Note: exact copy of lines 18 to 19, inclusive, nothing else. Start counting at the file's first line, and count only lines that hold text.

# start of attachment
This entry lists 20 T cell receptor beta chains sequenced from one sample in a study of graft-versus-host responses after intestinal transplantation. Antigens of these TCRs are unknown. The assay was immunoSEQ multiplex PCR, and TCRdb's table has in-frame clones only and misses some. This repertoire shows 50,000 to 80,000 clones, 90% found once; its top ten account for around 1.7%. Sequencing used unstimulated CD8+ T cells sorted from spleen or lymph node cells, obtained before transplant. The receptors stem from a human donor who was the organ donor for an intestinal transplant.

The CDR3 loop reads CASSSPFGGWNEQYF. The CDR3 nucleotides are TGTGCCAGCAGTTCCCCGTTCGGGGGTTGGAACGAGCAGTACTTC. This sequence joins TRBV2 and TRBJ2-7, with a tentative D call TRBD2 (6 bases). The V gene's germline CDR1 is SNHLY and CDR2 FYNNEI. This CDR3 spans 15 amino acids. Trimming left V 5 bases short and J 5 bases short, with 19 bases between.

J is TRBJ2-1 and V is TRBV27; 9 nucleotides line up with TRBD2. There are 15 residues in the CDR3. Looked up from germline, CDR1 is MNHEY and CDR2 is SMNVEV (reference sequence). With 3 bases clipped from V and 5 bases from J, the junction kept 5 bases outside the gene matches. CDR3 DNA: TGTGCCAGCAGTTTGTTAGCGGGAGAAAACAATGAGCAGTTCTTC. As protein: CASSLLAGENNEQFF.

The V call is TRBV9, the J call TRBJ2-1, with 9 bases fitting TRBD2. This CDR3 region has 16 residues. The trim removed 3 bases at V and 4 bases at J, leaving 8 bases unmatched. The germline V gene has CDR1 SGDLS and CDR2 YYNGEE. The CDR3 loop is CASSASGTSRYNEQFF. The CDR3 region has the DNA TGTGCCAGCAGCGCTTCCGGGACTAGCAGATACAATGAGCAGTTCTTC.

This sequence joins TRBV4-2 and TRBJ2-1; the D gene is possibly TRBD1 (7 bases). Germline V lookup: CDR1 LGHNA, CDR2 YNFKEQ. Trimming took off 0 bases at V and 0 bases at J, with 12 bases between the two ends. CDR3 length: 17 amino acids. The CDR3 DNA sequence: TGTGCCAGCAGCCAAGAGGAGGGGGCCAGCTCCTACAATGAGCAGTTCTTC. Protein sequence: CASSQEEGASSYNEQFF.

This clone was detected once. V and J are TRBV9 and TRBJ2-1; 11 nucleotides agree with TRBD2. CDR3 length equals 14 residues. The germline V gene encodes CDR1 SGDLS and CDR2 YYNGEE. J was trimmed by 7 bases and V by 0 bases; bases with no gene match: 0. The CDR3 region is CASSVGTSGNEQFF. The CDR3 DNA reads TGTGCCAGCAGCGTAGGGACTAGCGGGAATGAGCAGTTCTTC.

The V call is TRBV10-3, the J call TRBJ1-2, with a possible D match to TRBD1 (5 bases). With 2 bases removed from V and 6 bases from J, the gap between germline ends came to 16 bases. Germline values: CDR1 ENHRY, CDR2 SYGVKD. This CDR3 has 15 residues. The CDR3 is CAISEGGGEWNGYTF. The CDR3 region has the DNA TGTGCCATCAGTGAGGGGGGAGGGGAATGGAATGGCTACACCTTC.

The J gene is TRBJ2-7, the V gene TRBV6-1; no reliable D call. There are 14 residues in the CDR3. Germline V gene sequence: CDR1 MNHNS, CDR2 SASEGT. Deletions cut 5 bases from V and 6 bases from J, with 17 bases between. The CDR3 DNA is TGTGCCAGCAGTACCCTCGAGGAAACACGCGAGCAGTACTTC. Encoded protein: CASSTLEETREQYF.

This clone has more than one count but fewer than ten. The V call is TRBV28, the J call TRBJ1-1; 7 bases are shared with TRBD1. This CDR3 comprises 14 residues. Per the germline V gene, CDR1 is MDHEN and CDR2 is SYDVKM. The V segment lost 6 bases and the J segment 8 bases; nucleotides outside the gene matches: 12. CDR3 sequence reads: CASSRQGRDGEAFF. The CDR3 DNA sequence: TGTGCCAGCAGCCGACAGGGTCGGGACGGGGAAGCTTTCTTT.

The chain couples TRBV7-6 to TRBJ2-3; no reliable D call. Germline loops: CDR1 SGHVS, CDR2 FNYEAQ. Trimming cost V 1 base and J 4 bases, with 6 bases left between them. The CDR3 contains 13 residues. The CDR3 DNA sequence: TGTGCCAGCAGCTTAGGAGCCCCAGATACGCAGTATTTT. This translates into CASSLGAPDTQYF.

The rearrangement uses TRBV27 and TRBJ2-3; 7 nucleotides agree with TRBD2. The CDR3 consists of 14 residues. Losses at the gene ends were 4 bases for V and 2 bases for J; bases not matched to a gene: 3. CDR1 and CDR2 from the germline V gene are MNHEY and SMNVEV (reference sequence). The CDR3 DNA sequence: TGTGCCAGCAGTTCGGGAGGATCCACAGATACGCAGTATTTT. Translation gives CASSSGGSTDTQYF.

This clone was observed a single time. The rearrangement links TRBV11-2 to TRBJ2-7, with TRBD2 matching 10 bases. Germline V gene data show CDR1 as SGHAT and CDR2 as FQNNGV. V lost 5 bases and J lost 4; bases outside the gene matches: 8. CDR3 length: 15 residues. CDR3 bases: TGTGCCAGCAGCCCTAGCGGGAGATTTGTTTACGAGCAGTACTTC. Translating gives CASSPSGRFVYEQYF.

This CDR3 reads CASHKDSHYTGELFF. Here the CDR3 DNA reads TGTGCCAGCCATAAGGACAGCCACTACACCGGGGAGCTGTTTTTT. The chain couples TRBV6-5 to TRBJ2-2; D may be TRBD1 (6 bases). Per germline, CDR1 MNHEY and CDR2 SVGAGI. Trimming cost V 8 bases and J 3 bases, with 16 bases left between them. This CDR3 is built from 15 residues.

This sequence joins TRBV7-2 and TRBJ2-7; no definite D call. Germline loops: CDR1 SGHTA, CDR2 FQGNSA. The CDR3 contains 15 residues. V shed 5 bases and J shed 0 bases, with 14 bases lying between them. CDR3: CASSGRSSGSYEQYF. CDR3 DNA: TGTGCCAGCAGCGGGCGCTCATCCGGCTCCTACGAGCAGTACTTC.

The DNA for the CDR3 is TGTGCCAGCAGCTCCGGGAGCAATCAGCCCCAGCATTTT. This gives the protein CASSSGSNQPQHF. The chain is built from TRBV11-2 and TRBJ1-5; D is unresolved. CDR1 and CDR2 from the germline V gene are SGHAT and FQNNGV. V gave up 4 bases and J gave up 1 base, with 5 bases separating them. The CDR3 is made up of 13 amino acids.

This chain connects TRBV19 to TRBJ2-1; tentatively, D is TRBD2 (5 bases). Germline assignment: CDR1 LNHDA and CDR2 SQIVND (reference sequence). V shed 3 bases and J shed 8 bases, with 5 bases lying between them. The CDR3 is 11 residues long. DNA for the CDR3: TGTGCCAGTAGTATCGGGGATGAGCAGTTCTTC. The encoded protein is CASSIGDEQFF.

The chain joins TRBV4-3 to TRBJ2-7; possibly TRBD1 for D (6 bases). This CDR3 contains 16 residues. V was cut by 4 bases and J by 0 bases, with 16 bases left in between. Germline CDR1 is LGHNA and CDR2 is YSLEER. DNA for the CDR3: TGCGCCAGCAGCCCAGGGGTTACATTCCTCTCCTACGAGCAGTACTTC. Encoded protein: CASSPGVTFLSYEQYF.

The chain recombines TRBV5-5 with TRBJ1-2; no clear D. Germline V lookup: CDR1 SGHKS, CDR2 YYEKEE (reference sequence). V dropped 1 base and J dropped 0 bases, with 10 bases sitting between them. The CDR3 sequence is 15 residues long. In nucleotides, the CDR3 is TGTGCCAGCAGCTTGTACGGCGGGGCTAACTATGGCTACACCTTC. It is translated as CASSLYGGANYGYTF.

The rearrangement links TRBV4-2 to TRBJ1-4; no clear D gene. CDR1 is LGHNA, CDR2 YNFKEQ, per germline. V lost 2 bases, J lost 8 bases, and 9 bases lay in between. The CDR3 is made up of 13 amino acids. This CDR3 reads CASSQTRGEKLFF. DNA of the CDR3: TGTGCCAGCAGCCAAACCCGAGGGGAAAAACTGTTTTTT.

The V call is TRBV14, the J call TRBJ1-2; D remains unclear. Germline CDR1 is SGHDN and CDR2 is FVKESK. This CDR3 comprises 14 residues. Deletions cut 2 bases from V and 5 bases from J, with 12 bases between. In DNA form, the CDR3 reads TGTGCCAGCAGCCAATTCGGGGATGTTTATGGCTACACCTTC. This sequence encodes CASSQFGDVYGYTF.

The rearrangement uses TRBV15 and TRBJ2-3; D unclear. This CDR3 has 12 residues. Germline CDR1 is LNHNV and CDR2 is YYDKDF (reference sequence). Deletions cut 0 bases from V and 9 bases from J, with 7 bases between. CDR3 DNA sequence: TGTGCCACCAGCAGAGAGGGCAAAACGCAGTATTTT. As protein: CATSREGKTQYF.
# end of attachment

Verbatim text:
The chain recombines TRBV5-5 with TRBJ1-2; no clear D. Germline V lookup: CDR1 SGHKS, CDR2 YYEKEE (reference sequence). V dropped 1 base and J dropped 0 bases, with 10 bases sitting between them. The CDR3 sequence is 15 residues long. In nucleotides, the CDR3 is TGTGCCAGCAGCTTGTACGGCGGGGCTAACTATGGCTACACCTTC. It is translated as CASSLYGGANYGYTF.

The rearrangement links TRBV4-2 to TRBJ1-4; no clear D gene. CDR1 is LGHNA, CDR2 YNFKEQ, per germline. V lost 2 bases, J lost 8 bases, and 9 bases lay in between. The CDR3 is made up of 13 amino acids. This CDR3 reads CASSQTRGEKLFF. DNA of the CDR3: TGTGCCAGCAGCCAAACCCGAGGGGAAAAACTGTTTTTT.